New YouTube Editing Feature Lets You Blur Faces in Videos

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YouTube has updated their online video editing software to allow users to automatically blur out the faces of people in their videos. The idea behind this feature is to provide privacy and anonymity to activists, minors, and those not wishing to disclose their identity in publicly available videos.

This blurring capability was first announced in an article on the official YouTube blog, in which Amanda Conway, a YouTube policy associate, described how “citizens continue to play a critical role in supplying news and human rights footage from around the world.” Being the most popular video sharing platform on the internet, it is important for YouTube to provide tools supporting the efforts of such people.

As is to be expected, the blurring accuracy isn’t exactly great. It only works for very visible and direct face recordings. If the subjects of a video are somewhat far away or are not facing the camera, YouTube’s facial recognition fails, and their faces are not blurred. Thankfully, most quality video editors sport some sort of censoring or blurring tool, so if YouTube’s blurring feature isn’t adequate, you can always apply it by hand.

One of the concerns voiced by people is that governments might be able to force YouTube to hand over the unedited versions of certain videos. If, for example, there is a group of extreme activists that commit a crime, and a censored video is posted of said activists, the government may be able to find out the identities of the activists and fine or jail them. However, it is important to remember that this is merely the first release of an exorbitantly complicated technology. It should be treated as such, and any videos of importance should be edited manually. It is also important to keep in mind that faces aren’t the only way to identify an individual. License plates, background scenery, and voices also provide significant clues.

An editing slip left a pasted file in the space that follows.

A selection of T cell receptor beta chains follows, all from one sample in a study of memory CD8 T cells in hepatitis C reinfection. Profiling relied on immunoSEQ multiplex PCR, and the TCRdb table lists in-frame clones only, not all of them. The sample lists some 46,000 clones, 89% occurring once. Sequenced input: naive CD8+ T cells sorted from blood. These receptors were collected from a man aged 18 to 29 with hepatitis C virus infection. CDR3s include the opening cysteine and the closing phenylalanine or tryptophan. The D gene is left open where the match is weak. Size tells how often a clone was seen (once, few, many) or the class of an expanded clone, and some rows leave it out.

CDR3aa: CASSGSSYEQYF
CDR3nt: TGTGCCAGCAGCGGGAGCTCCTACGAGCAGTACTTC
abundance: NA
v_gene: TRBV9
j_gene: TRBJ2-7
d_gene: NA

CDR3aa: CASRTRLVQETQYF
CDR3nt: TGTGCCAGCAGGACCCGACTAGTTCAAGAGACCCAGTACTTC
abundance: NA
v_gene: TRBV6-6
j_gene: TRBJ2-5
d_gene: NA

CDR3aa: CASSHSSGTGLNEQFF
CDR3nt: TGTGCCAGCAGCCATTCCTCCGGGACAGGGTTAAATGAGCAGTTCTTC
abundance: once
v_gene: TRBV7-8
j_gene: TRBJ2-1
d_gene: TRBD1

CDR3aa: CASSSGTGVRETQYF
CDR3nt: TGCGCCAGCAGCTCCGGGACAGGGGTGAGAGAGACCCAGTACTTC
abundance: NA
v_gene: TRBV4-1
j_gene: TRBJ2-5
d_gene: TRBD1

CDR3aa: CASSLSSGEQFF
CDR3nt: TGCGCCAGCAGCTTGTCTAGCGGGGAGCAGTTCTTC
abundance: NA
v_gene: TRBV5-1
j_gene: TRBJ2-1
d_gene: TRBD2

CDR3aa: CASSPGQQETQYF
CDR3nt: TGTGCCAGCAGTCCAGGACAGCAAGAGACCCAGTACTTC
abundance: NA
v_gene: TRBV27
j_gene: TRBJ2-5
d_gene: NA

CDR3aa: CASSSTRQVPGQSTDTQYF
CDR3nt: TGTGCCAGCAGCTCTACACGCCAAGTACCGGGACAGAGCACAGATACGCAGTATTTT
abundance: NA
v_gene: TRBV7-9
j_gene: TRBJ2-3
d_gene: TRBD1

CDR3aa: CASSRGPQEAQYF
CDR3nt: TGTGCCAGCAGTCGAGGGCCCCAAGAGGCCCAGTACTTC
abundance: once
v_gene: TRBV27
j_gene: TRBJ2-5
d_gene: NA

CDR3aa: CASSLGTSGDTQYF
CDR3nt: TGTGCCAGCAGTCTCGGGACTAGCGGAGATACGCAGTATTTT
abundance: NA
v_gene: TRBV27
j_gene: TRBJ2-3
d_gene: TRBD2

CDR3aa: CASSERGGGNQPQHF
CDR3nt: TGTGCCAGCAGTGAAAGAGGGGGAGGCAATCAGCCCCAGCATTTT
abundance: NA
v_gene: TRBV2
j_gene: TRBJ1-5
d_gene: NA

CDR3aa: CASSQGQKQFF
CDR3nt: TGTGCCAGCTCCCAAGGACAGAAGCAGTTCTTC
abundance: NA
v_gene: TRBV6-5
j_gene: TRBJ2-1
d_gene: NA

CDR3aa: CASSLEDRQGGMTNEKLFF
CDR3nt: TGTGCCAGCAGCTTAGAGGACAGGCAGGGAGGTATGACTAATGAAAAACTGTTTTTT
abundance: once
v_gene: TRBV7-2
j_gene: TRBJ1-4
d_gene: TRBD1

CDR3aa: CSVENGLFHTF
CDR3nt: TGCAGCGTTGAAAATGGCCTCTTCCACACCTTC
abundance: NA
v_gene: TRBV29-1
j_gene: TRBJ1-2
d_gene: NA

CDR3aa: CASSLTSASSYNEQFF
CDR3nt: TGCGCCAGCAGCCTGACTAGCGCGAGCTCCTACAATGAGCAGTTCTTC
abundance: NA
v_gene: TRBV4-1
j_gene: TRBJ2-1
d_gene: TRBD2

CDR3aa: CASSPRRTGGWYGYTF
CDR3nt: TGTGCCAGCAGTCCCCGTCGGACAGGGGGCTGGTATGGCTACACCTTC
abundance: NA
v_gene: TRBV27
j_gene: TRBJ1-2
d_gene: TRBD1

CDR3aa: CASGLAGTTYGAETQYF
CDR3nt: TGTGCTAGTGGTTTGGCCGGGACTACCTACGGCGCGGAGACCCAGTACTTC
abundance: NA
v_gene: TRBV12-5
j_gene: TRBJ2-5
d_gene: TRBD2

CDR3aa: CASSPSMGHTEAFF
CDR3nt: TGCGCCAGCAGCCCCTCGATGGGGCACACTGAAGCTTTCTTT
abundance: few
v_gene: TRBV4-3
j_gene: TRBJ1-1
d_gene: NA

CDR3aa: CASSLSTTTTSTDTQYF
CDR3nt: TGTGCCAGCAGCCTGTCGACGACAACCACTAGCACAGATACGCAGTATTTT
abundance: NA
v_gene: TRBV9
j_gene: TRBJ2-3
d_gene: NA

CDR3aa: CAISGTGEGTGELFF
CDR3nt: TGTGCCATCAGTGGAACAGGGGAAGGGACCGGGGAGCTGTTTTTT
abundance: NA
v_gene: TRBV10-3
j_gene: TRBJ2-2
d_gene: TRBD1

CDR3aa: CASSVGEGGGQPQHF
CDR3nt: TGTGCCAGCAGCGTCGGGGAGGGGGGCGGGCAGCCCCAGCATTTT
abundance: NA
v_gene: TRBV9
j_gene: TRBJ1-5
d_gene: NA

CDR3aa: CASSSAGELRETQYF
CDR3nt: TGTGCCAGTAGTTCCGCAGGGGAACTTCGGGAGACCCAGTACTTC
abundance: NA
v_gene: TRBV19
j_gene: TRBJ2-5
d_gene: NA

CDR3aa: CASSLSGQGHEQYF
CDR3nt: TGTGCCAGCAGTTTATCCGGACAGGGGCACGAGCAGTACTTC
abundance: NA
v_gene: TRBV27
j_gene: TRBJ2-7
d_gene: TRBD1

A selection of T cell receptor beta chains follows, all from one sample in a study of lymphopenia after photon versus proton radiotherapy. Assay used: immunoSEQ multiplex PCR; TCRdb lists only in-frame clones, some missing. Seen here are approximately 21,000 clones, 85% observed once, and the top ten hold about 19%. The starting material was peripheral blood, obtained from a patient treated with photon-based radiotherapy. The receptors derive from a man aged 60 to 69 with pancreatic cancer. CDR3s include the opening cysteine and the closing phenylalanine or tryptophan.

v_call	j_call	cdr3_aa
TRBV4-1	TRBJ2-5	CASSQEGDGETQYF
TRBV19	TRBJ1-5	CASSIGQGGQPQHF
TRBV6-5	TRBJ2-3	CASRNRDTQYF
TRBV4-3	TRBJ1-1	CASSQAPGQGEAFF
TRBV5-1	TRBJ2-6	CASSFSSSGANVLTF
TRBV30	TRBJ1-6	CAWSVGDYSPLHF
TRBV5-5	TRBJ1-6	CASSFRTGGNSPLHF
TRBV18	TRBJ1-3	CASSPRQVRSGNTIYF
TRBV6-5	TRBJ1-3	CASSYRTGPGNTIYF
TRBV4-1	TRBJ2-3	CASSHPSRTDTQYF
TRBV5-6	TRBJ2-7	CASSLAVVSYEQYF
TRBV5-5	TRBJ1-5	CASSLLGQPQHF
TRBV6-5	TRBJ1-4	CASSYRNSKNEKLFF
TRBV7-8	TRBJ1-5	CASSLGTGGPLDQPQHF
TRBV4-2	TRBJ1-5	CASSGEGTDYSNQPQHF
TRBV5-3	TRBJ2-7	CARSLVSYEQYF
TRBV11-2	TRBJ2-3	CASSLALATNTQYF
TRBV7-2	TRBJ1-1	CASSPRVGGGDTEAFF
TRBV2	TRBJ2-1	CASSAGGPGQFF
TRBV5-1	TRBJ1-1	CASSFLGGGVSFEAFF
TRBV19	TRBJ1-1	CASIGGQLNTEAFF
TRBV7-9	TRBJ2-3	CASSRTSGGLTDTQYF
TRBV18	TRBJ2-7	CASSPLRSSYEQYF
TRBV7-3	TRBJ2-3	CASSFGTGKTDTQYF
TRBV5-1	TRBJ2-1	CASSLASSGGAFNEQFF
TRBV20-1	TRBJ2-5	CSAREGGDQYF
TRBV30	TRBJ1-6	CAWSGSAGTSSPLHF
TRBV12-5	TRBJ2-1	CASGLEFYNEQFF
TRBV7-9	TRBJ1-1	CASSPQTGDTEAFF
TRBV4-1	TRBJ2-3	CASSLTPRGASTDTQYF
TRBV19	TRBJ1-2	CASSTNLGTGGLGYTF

For now, this feature is best used to provide simple privacy to children in family videos or private speakers from anonymous conferences.

On a related note, Google already blurs faces and license plates on Google Maps and Google Earth using automated software. I would not be surprised if license plate blurring functionality were added to the YouTube video editor in the foreseeable future.

If you have a YouTube account and you are interested in utilizing this tool, you’ll be glad to hear that it’s a quick and easy process. Simply navigate to your Video Manager, select the video that you would like to edit, click the edit button for that video, and click the enhancements tab. Clicking on the Additional features button on that page, pictured above, will reveal the option to blur the faces of people in the video. Be sure to watch the preview to see if it did a satisfactory job.

YouTube believes that the feature “allows people to share personal footage more widely and to speak out when they otherwise may not.” Hopefully this new technology will encourage users to post more entertaining, newsworthy, and controversial videos.

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